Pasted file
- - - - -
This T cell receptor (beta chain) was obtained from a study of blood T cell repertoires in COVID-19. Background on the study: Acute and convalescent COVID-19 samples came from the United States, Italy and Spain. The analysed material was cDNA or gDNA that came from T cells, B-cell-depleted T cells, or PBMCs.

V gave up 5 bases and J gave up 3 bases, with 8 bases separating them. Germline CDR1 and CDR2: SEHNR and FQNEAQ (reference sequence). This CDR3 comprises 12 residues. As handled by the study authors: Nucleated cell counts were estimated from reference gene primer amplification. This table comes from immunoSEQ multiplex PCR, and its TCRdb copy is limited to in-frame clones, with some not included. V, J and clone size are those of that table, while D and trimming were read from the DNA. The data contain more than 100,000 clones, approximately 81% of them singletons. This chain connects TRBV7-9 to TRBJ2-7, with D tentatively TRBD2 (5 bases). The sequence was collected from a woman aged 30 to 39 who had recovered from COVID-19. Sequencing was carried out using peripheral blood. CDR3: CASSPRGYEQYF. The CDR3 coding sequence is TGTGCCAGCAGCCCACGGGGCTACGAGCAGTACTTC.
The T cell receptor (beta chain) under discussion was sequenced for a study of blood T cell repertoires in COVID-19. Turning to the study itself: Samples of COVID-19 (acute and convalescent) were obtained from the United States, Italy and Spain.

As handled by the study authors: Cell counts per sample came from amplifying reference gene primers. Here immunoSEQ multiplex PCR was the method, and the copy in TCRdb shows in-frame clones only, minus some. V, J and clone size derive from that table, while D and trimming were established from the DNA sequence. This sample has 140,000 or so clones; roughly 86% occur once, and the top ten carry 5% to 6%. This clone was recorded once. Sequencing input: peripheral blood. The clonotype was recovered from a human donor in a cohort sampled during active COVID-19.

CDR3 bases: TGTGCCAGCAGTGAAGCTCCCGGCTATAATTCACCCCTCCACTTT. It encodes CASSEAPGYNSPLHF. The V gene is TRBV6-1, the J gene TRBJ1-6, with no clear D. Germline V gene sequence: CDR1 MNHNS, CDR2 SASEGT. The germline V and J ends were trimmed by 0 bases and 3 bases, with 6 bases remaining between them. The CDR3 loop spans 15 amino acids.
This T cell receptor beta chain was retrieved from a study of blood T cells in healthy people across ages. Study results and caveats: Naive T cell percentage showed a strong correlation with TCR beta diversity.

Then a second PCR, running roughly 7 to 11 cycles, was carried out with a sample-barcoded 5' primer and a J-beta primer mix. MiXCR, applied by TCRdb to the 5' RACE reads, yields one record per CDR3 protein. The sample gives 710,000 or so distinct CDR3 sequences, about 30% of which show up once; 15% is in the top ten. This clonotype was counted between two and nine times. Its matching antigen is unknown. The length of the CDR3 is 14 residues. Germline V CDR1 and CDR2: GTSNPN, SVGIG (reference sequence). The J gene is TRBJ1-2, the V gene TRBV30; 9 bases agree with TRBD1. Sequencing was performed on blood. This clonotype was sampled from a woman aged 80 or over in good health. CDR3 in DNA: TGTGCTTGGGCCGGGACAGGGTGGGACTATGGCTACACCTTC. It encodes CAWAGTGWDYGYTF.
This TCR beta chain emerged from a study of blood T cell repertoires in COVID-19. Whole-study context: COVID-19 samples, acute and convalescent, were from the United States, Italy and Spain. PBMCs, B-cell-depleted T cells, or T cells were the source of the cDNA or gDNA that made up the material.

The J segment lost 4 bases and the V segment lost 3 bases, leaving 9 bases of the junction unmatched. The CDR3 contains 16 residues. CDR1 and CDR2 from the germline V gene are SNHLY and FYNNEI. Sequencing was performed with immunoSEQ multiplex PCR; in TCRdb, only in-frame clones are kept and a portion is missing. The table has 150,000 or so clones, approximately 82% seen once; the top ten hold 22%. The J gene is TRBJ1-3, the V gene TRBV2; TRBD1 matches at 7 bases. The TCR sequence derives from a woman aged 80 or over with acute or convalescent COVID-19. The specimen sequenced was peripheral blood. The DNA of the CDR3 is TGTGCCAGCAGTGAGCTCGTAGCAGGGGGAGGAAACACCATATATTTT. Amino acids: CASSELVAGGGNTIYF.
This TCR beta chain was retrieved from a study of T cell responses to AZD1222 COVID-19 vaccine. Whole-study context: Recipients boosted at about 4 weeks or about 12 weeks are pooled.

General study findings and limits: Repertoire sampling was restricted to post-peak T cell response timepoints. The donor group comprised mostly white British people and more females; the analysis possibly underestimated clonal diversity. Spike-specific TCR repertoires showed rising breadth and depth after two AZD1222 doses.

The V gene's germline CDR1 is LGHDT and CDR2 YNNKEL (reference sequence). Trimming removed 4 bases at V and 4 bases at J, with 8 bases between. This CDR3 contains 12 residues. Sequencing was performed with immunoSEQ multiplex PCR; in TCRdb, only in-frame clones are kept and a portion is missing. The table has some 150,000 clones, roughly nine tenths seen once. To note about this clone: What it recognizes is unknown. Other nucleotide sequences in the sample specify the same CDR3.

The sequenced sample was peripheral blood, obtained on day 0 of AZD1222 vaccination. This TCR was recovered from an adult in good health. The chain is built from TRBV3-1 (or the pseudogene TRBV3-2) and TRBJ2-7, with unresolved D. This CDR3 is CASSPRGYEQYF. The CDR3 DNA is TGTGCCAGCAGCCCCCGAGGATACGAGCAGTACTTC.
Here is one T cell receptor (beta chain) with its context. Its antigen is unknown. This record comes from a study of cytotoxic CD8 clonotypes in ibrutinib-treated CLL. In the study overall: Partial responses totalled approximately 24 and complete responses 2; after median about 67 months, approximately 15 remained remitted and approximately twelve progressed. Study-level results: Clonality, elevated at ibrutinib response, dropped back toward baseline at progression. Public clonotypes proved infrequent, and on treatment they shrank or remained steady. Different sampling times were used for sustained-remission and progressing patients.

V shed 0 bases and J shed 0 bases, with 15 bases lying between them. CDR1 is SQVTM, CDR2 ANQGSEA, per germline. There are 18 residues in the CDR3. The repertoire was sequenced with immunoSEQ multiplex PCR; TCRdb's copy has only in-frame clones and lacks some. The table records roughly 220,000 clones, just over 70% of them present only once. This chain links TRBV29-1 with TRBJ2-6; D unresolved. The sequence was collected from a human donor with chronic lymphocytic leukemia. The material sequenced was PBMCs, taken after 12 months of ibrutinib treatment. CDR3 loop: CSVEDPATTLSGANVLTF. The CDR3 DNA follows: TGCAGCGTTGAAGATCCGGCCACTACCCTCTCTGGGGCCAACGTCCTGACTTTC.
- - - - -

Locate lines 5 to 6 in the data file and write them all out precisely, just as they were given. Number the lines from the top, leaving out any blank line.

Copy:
CDR3 bases: TGTGCCAGCAGTGAAGCTCCCGGCTATAATTCACCCCTCCACTTT. It encodes CASSEAPGYNSPLHF. The V gene is TRBV6-1, the J gene TRBJ1-6, with no clear D. Germline V gene sequence: CDR1 MNHNS, CDR2 SASEGT. The germline V and J ends were trimmed by 0 bases and 3 bases, with 6 bases remaining between them. The CDR3 loop spans 15 amino acids.
This T cell receptor beta chain was retrieved from a study of blood T cells in healthy people across ages. Study results and caveats: Naive T cell percentage showed a strong correlation with TCR beta diversity.